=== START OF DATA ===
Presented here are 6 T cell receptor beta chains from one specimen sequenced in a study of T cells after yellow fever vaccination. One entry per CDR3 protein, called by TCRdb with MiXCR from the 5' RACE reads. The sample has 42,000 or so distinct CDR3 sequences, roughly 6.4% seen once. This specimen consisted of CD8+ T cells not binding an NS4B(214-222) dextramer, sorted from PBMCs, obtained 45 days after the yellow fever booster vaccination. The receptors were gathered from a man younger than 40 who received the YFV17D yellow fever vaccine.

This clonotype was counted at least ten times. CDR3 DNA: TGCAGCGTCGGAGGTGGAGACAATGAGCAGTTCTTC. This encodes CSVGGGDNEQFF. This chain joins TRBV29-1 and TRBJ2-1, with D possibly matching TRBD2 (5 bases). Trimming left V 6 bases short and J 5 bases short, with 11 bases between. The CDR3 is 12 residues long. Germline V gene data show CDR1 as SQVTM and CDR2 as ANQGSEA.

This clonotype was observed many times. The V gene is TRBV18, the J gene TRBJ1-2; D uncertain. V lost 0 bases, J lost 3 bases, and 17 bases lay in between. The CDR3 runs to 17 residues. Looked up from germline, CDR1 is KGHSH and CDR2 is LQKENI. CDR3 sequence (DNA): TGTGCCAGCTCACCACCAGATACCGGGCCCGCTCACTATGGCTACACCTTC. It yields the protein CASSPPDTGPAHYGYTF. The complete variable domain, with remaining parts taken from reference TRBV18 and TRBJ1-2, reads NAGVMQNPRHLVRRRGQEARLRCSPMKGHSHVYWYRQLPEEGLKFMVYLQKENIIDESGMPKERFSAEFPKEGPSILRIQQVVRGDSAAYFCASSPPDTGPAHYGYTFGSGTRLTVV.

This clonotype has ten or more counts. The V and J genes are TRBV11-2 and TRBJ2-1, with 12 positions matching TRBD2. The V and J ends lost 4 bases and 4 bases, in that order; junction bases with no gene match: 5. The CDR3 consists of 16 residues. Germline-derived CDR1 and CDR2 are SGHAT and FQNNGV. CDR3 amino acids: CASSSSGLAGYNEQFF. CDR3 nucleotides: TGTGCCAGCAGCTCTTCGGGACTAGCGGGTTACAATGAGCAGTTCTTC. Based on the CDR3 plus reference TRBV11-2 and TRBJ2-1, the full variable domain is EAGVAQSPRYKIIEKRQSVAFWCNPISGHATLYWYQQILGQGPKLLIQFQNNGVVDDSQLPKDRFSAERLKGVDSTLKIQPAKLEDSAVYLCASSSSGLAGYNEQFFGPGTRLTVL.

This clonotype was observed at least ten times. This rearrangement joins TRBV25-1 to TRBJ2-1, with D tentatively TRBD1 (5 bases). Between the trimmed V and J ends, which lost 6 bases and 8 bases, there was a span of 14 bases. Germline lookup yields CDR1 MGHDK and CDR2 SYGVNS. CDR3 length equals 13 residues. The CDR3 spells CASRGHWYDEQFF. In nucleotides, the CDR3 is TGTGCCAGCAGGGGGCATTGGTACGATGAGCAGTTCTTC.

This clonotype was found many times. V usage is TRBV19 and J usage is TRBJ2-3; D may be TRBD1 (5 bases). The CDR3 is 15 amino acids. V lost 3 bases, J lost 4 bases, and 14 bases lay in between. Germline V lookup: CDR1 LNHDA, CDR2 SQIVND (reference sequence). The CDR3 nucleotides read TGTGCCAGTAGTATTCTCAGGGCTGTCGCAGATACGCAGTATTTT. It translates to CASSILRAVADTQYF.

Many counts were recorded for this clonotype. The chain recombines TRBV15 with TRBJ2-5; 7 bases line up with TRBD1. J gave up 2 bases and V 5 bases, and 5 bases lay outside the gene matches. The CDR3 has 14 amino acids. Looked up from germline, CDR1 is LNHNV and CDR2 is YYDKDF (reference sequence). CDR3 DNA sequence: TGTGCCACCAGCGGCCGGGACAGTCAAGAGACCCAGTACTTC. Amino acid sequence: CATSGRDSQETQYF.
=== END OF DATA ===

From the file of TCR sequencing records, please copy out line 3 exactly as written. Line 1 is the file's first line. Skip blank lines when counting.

This clonotype was observed many times. The V gene is TRBV18, the J gene TRBJ1-2; D uncertain. V lost 0 bases, J lost 3 bases, and 17 bases lay in between. The CDR3 runs to 17 residues. Looked up from germline, CDR1 is KGHSH and CDR2 is LQKENI. CDR3 sequence (DNA): TGTGCCAGCTCACCACCAGATACCGGGCCCGCTCACTATGGCTACACCTTC. It yields the protein CASSPPDTGPAHYGYTF. The complete variable domain, with remaining parts taken from reference TRBV18 and TRBJ1-2, reads NAGVMQNPRHLVRRRGQEARLRCSPMKGHSHVYWYRQLPEEGLKFMVYLQKENIIDESGMPKERFSAEFPKEGPSILRIQQVVRGDSAAYFCASSPPDTGPAHYGYTFGSGTRLTVV.